Let C be a nonempty subset of a complete CAT(0) space X. Then the mapping T of C into itself is called nonexpansive iff d ( T x , T y ) d ( x , y ) for all x , y C . A point x C is called a fixed point of T if x = T x . We denote by F ( T ) the set of all fixed points of T. Kirk [8] showed that the fixed point set of a nonexpansive mapping T is closed and convex. A mapping f of C into itself is called contraction with coefficient α ( 0 , 1 ) iff d ( f x , f y ) α d ( x , y ) for all x , y C . Banach’s contraction principle [9] guarantees that f has a unique fixed point when C is a nonempty closed convex subset of a complete metric space. The existence of fixed points and convergence theorems for several mappings in CAT(0) spaces have been investigated by many authors (see also [1016]).

In 2010, Saejung [15] studied the convergence theorems of the following Halpern’s iterations for a nonexpansive mapping T: Let u be fixed and x t C be the unique fixed point of the contraction x t u ( 1 t ) T x ; i.e.,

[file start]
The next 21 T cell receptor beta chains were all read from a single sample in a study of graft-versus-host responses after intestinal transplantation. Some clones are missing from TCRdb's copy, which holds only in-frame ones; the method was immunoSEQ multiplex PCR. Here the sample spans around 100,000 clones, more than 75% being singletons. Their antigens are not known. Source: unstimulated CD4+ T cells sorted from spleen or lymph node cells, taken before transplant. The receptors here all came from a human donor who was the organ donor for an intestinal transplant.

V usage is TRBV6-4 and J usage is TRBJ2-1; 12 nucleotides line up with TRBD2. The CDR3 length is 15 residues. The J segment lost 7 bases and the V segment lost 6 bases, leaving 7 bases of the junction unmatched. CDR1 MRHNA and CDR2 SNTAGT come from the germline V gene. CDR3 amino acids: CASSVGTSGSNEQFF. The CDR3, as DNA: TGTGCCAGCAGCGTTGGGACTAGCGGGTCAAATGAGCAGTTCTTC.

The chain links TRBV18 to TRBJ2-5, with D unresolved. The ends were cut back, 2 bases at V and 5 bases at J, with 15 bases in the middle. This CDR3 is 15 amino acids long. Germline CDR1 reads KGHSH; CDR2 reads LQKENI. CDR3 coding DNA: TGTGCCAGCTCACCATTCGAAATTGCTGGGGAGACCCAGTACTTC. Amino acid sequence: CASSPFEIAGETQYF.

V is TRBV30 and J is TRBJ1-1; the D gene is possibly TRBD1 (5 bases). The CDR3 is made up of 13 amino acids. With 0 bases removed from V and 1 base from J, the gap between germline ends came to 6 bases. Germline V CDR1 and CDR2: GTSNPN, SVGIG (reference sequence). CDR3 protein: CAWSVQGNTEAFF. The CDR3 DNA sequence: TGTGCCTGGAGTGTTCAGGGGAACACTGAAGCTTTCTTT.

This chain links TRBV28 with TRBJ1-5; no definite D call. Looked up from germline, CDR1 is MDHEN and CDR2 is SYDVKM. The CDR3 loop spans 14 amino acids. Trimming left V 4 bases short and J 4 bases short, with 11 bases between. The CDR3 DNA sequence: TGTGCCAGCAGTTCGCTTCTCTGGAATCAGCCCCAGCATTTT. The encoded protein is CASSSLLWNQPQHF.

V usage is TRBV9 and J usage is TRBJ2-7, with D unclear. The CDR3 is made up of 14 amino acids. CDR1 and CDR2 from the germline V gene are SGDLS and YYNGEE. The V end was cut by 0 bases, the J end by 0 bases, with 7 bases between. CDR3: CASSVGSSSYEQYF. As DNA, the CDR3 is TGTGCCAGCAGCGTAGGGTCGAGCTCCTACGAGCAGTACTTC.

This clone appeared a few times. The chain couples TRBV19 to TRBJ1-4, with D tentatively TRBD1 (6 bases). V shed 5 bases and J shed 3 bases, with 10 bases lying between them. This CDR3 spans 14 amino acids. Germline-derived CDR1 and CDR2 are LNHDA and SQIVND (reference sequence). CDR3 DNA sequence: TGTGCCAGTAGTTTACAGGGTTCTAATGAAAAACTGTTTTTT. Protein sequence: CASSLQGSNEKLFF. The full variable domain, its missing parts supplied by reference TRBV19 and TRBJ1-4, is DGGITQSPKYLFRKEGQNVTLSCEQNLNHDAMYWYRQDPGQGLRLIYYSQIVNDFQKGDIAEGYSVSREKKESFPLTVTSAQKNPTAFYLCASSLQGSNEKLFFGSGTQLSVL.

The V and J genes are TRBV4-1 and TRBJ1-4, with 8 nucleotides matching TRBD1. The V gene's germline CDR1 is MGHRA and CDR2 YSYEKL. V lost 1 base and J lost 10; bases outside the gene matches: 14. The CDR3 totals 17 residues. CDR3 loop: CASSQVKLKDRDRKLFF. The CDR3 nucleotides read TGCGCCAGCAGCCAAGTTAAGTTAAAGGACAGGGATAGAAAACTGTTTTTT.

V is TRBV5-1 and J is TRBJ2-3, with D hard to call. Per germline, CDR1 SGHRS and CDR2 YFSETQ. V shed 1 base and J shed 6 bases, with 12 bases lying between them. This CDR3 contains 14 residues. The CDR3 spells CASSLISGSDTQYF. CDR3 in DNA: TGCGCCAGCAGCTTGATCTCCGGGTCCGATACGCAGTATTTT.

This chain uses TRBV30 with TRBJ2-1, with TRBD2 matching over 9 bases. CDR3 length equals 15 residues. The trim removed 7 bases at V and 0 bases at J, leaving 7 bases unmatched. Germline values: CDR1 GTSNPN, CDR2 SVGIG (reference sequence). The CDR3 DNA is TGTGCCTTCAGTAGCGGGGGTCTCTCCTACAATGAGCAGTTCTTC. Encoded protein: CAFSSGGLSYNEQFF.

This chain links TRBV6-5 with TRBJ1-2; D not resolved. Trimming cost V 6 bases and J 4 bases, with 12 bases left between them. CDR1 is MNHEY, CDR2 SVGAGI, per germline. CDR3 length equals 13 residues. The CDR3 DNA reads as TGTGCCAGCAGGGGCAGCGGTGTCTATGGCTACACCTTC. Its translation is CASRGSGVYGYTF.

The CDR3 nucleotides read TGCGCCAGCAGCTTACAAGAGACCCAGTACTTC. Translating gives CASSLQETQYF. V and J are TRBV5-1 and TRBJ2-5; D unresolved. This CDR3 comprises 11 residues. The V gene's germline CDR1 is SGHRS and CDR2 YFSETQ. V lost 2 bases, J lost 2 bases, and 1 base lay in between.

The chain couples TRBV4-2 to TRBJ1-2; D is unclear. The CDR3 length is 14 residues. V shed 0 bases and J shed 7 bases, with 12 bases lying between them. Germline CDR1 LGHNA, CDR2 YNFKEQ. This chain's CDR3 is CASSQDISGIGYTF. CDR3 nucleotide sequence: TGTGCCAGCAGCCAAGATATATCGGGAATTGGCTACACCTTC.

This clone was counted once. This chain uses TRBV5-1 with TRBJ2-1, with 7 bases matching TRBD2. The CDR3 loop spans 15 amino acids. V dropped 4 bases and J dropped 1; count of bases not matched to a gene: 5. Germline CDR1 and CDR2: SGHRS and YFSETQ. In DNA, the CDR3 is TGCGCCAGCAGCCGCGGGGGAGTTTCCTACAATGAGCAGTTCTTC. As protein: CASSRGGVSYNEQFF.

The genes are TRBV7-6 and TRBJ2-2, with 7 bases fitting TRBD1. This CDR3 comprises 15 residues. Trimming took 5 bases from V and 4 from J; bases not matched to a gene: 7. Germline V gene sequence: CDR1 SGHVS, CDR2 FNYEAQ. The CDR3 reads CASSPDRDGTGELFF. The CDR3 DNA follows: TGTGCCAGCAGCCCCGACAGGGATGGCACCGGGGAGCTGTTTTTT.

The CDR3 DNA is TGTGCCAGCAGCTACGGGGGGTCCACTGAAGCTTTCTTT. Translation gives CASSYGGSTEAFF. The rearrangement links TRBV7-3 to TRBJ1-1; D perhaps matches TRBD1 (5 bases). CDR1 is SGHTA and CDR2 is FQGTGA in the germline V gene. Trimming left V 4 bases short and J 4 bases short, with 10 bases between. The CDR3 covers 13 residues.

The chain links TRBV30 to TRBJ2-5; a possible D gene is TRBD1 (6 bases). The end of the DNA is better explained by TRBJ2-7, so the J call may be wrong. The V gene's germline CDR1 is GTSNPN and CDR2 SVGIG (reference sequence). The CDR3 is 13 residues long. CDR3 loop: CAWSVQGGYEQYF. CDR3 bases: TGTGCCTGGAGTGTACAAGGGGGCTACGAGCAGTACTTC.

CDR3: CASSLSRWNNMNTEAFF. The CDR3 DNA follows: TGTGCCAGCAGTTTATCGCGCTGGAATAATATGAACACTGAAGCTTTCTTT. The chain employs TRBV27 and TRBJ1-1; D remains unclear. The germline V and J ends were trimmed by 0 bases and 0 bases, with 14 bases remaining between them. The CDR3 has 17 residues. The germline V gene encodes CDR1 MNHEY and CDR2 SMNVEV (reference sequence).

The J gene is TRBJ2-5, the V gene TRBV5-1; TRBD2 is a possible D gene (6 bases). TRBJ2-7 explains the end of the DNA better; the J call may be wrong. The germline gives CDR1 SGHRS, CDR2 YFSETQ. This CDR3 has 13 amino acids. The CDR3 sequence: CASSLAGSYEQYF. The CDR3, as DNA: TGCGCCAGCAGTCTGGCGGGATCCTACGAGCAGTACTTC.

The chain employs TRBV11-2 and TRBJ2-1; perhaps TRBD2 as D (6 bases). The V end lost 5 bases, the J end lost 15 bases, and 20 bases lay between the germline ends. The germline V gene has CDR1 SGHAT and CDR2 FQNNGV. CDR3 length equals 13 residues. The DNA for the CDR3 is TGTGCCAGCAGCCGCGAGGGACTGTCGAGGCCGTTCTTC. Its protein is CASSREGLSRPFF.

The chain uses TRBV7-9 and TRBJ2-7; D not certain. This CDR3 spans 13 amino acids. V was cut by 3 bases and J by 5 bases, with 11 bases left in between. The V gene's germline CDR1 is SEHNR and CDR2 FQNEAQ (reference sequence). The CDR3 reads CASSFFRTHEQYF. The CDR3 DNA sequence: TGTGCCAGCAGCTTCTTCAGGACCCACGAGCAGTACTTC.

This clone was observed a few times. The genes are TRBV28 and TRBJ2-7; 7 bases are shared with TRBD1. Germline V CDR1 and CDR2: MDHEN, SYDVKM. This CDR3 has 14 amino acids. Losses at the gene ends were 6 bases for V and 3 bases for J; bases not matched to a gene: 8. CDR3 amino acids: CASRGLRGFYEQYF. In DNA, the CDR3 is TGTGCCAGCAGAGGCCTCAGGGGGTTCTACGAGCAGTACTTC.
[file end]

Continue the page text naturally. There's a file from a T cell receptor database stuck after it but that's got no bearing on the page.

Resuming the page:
x t = t u ( 1 t ) T x t ,
(4)
where t [ 0 , 1 ] and x 0 , u C are arbitrarily chosen and
x n + 1 = α n u ( 1 α n ) T x n , n 0 ,
(5)

where { α n } ( 0 , 1 ) . It is proved in [15] that { x t } converges strongly as t 0 to x ˜ F ( T ) which is nearest to u ( x ˜ = P F ( T ) u ), and { x n } converges strongly as n to x ˜ F ( T ) which is nearest to u under certain appropriate conditions on { α n } , where P C x is a metric projection from X onto C.

In 2012, Shi and Chen [16] studied the convergence theorems of the following Moudafi’s viscosity iterations for a nonexpansive mapping T: For a contraction f on C and t ( 0 , 1 ) , let x t C be the unique fixed point of the contraction x t f ( x ) ( 1 t ) T x ; i.e.,
x t = t f ( x t ) ( 1 t ) T x t ,